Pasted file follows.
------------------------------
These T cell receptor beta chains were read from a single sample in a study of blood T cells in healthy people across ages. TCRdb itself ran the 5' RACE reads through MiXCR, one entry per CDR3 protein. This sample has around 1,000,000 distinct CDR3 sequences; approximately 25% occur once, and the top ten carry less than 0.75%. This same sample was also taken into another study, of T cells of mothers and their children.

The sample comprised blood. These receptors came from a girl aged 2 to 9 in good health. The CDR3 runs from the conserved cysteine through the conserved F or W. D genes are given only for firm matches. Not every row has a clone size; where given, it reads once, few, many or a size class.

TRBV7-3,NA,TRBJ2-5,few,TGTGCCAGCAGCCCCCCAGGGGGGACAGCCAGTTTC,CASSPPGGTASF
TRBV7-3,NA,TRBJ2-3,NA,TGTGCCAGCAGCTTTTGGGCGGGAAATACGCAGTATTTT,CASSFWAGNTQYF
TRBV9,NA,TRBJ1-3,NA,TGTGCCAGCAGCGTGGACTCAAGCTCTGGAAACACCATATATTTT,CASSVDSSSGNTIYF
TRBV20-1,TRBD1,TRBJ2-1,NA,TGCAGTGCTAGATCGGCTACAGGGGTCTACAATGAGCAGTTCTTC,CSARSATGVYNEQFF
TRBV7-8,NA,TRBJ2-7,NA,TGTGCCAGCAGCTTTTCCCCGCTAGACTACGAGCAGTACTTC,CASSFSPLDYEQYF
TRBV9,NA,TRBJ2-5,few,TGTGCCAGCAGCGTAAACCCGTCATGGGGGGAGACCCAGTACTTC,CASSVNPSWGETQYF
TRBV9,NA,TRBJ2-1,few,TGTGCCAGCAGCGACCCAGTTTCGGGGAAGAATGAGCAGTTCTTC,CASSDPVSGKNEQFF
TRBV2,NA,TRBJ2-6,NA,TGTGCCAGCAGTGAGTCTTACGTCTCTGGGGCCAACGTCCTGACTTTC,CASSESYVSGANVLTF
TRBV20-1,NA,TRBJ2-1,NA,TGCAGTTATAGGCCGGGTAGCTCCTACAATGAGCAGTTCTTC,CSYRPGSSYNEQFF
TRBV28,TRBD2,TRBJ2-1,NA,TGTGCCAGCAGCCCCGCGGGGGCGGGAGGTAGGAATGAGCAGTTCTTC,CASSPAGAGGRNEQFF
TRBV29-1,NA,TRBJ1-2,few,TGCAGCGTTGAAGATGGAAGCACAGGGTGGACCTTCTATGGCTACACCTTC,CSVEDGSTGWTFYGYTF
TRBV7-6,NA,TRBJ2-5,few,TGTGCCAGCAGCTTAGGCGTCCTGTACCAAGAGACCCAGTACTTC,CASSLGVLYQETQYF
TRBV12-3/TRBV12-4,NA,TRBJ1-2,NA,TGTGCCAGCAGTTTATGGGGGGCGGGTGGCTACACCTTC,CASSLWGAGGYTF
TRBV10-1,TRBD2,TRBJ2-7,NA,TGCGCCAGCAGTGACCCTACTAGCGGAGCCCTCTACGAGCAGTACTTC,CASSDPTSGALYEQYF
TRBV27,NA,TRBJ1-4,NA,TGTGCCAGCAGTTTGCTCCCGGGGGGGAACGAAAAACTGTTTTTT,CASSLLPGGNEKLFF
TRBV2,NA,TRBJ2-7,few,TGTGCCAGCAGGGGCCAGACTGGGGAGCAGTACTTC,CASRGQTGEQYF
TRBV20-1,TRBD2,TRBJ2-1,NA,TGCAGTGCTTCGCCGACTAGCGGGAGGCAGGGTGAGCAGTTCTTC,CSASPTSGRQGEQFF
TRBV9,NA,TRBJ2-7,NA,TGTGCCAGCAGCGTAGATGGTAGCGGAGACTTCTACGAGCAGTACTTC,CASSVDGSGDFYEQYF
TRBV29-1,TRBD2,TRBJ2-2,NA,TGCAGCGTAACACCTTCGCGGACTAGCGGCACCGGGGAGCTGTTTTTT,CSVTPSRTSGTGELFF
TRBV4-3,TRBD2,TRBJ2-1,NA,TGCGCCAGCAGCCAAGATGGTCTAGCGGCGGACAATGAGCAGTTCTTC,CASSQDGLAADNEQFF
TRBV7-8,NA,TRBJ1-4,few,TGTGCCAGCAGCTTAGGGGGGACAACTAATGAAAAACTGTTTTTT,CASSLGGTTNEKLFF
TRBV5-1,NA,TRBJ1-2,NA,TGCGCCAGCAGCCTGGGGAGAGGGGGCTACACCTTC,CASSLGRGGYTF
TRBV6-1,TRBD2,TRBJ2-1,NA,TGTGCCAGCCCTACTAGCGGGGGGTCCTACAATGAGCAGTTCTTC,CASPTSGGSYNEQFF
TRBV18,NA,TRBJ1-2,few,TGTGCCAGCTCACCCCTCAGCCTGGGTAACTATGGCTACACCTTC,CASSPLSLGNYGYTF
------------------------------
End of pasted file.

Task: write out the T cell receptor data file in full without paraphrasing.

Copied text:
These T cell receptor beta chains were read from a single sample in a study of blood T cells in healthy people across ages. TCRdb itself ran the 5' RACE reads through MiXCR, one entry per CDR3 protein. This sample has around 1,000,000 distinct CDR3 sequences; approximately 25% occur once, and the top ten carry less than 0.75%. This same sample was also taken into another study, of T cells of mothers and their children.

The sample comprised blood. These receptors came from a girl aged 2 to 9 in good health. The CDR3 runs from the conserved cysteine through the conserved F or W. D genes are given only for firm matches. Not every row has a clone size; where given, it reads once, few, many or a size class.

TRBV7-3,NA,TRBJ2-5,few,TGTGCCAGCAGCCCCCCAGGGGGGACAGCCAGTTTC,CASSPPGGTASF
TRBV7-3,NA,TRBJ2-3,NA,TGTGCCAGCAGCTTTTGGGCGGGAAATACGCAGTATTTT,CASSFWAGNTQYF
TRBV9,NA,TRBJ1-3,NA,TGTGCCAGCAGCGTGGACTCAAGCTCTGGAAACACCATATATTTT,CASSVDSSSGNTIYF
TRBV20-1,TRBD1,TRBJ2-1,NA,TGCAGTGCTAGATCGGCTACAGGGGTCTACAATGAGCAGTTCTTC,CSARSATGVYNEQFF
TRBV7-8,NA,TRBJ2-7,NA,TGTGCCAGCAGCTTTTCCCCGCTAGACTACGAGCAGTACTTC,CASSFSPLDYEQYF
TRBV9,NA,TRBJ2-5,few,TGTGCCAGCAGCGTAAACCCGTCATGGGGGGAGACCCAGTACTTC,CASSVNPSWGETQYF
TRBV9,NA,TRBJ2-1,few,TGTGCCAGCAGCGACCCAGTTTCGGGGAAGAATGAGCAGTTCTTC,CASSDPVSGKNEQFF
TRBV2,NA,TRBJ2-6,NA,TGTGCCAGCAGTGAGTCTTACGTCTCTGGGGCCAACGTCCTGACTTTC,CASSESYVSGANVLTF
TRBV20-1,NA,TRBJ2-1,NA,TGCAGTTATAGGCCGGGTAGCTCCTACAATGAGCAGTTCTTC,CSYRPGSSYNEQFF
TRBV28,TRBD2,TRBJ2-1,NA,TGTGCCAGCAGCCCCGCGGGGGCGGGAGGTAGGAATGAGCAGTTCTTC,CASSPAGAGGRNEQFF
TRBV29-1,NA,TRBJ1-2,few,TGCAGCGTTGAAGATGGAAGCACAGGGTGGACCTTCTATGGCTACACCTTC,CSVEDGSTGWTFYGYTF
TRBV7-6,NA,TRBJ2-5,few,TGTGCCAGCAGCTTAGGCGTCCTGTACCAAGAGACCCAGTACTTC,CASSLGVLYQETQYF
TRBV12-3/TRBV12-4,NA,TRBJ1-2,NA,TGTGCCAGCAGTTTATGGGGGGCGGGTGGCTACACCTTC,CASSLWGAGGYTF
TRBV10-1,TRBD2,TRBJ2-7,NA,TGCGCCAGCAGTGACCCTACTAGCGGAGCCCTCTACGAGCAGTACTTC,CASSDPTSGALYEQYF
TRBV27,NA,TRBJ1-4,NA,TGTGCCAGCAGTTTGCTCCCGGGGGGGAACGAAAAACTGTTTTTT,CASSLLPGGNEKLFF
TRBV2,NA,TRBJ2-7,few,TGTGCCAGCAGGGGCCAGACTGGGGAGCAGTACTTC,CASRGQTGEQYF
TRBV20-1,TRBD2,TRBJ2-1,NA,TGCAGTGCTTCGCCGACTAGCGGGAGGCAGGGTGAGCAGTTCTTC,CSASPTSGRQGEQFF
TRBV9,NA,TRBJ2-7,NA,TGTGCCAGCAGCGTAGATGGTAGCGGAGACTTCTACGAGCAGTACTTC,CASSVDGSGDFYEQYF
TRBV29-1,TRBD2,TRBJ2-2,NA,TGCAGCGTAACACCTTCGCGGACTAGCGGCACCGGGGAGCTGTTTTTT,CSVTPSRTSGTGELFF
TRBV4-3,TRBD2,TRBJ2-1,NA,TGCGCCAGCAGCCAAGATGGTCTAGCGGCGGACAATGAGCAGTTCTTC,CASSQDGLAADNEQFF
TRBV7-8,NA,TRBJ1-4,few,TGTGCCAGCAGCTTAGGGGGGACAACTAATGAAAAACTGTTTTTT,CASSLGGTTNEKLFF
TRBV5-1,NA,TRBJ1-2,NA,TGCGCCAGCAGCCTGGGGAGAGGGGGCTACACCTTC,CASSLGRGGYTF
TRBV6-1,TRBD2,TRBJ2-1,NA,TGTGCCAGCCCTACTAGCGGGGGGTCCTACAATGAGCAGTTCTTC,CASPTSGGSYNEQFF
TRBV18,NA,TRBJ1-2,few,TGTGCCAGCTCACCCCTCAGCCTGGGTAACTATGGCTACACCTTC,CASSPLSLGNYGYTF